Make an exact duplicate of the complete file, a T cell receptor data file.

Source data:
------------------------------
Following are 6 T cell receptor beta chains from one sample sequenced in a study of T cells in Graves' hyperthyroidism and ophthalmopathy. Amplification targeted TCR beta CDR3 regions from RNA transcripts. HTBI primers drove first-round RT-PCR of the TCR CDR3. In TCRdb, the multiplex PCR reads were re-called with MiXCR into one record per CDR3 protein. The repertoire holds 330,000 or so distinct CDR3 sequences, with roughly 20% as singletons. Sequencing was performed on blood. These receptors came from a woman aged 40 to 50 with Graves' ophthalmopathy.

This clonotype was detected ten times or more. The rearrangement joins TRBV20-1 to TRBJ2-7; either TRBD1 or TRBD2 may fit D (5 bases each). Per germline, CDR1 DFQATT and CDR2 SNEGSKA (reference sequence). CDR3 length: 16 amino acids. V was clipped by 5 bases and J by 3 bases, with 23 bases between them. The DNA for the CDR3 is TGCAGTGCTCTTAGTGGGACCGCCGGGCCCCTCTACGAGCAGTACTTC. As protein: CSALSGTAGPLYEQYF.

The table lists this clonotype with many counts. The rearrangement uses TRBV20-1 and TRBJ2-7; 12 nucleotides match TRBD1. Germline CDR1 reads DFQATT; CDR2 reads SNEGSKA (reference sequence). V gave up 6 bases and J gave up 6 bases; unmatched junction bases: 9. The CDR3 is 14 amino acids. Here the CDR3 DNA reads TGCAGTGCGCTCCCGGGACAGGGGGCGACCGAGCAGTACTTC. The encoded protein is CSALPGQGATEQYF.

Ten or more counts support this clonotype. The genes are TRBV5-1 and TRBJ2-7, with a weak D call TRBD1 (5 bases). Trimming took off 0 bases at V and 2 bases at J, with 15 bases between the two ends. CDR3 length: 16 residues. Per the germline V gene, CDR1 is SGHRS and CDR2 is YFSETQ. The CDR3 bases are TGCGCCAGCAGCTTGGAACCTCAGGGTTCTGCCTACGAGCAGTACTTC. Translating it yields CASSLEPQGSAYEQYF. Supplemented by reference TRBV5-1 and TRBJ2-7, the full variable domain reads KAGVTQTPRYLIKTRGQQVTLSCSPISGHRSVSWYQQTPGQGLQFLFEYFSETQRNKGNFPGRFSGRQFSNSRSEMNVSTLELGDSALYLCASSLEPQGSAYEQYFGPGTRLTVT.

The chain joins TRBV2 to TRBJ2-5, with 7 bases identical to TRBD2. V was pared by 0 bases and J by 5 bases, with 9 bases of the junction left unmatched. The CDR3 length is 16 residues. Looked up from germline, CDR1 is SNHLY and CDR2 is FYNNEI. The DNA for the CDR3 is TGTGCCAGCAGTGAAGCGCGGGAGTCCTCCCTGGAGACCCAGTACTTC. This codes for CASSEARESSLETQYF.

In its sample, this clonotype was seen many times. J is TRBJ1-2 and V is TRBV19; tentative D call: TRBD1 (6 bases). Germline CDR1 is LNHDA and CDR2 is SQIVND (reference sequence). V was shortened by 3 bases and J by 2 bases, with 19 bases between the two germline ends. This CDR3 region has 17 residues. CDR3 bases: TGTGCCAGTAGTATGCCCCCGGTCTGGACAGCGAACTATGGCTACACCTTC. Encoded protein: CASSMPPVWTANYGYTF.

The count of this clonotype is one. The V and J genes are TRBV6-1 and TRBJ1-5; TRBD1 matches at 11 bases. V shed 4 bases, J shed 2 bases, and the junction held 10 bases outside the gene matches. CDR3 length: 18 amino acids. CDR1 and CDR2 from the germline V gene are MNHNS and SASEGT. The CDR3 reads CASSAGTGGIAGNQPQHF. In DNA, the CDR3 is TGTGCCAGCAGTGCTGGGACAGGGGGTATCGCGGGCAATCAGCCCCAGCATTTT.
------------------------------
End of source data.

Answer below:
Following are 6 T cell receptor beta chains from one sample sequenced in a study of T cells in Graves' hyperthyroidism and ophthalmopathy. Amplification targeted TCR beta CDR3 regions from RNA transcripts. HTBI primers drove first-round RT-PCR of the TCR CDR3. In TCRdb, the multiplex PCR reads were re-called with MiXCR into one record per CDR3 protein. The repertoire holds 330,000 or so distinct CDR3 sequences, with roughly 20% as singletons. Sequencing was performed on blood. These receptors came from a woman aged 40 to 50 with Graves' ophthalmopathy.

This clonotype was detected ten times or more. The rearrangement joins TRBV20-1 to TRBJ2-7; either TRBD1 or TRBD2 may fit D (5 bases each). Per germline, CDR1 DFQATT and CDR2 SNEGSKA (reference sequence). CDR3 length: 16 amino acids. V was clipped by 5 bases and J by 3 bases, with 23 bases between them. The DNA for the CDR3 is TGCAGTGCTCTTAGTGGGACCGCCGGGCCCCTCTACGAGCAGTACTTC. As protein: CSALSGTAGPLYEQYF.

The table lists this clonotype with many counts. The rearrangement uses TRBV20-1 and TRBJ2-7; 12 nucleotides match TRBD1. Germline CDR1 reads DFQATT; CDR2 reads SNEGSKA (reference sequence). V gave up 6 bases and J gave up 6 bases; unmatched junction bases: 9. The CDR3 is 14 amino acids. Here the CDR3 DNA reads TGCAGTGCGCTCCCGGGACAGGGGGCGACCGAGCAGTACTTC. The encoded protein is CSALPGQGATEQYF.

Ten or more counts support this clonotype. The genes are TRBV5-1 and TRBJ2-7, with a weak D call TRBD1 (5 bases). Trimming took off 0 bases at V and 2 bases at J, with 15 bases between the two ends. CDR3 length: 16 residues. Per the germline V gene, CDR1 is SGHRS and CDR2 is YFSETQ. The CDR3 bases are TGCGCCAGCAGCTTGGAACCTCAGGGTTCTGCCTACGAGCAGTACTTC. Translating it yields CASSLEPQGSAYEQYF. Supplemented by reference TRBV5-1 and TRBJ2-7, the full variable domain reads KAGVTQTPRYLIKTRGQQVTLSCSPISGHRSVSWYQQTPGQGLQFLFEYFSETQRNKGNFPGRFSGRQFSNSRSEMNVSTLELGDSALYLCASSLEPQGSAYEQYFGPGTRLTVT.

The chain joins TRBV2 to TRBJ2-5, with 7 bases identical to TRBD2. V was pared by 0 bases and J by 5 bases, with 9 bases of the junction left unmatched. The CDR3 length is 16 residues. Looked up from germline, CDR1 is SNHLY and CDR2 is FYNNEI. The DNA for the CDR3 is TGTGCCAGCAGTGAAGCGCGGGAGTCCTCCCTGGAGACCCAGTACTTC. This codes for CASSEARESSLETQYF.

In its sample, this clonotype was seen many times. J is TRBJ1-2 and V is TRBV19; tentative D call: TRBD1 (6 bases). Germline CDR1 is LNHDA and CDR2 is SQIVND (reference sequence). V was shortened by 3 bases and J by 2 bases, with 19 bases between the two germline ends. This CDR3 region has 17 residues. CDR3 bases: TGTGCCAGTAGTATGCCCCCGGTCTGGACAGCGAACTATGGCTACACCTTC. Encoded protein: CASSMPPVWTANYGYTF.

The count of this clonotype is one. The V and J genes are TRBV6-1 and TRBJ1-5; TRBD1 matches at 11 bases. V shed 4 bases, J shed 2 bases, and the junction held 10 bases outside the gene matches. CDR3 length: 18 amino acids. CDR1 and CDR2 from the germline V gene are MNHNS and SASEGT. The CDR3 reads CASSAGTGGIAGNQPQHF. In DNA, the CDR3 is TGTGCCAGCAGTGCTGGGACAGGGGGTATCGCGGGCAATCAGCCCCAGCATTTT.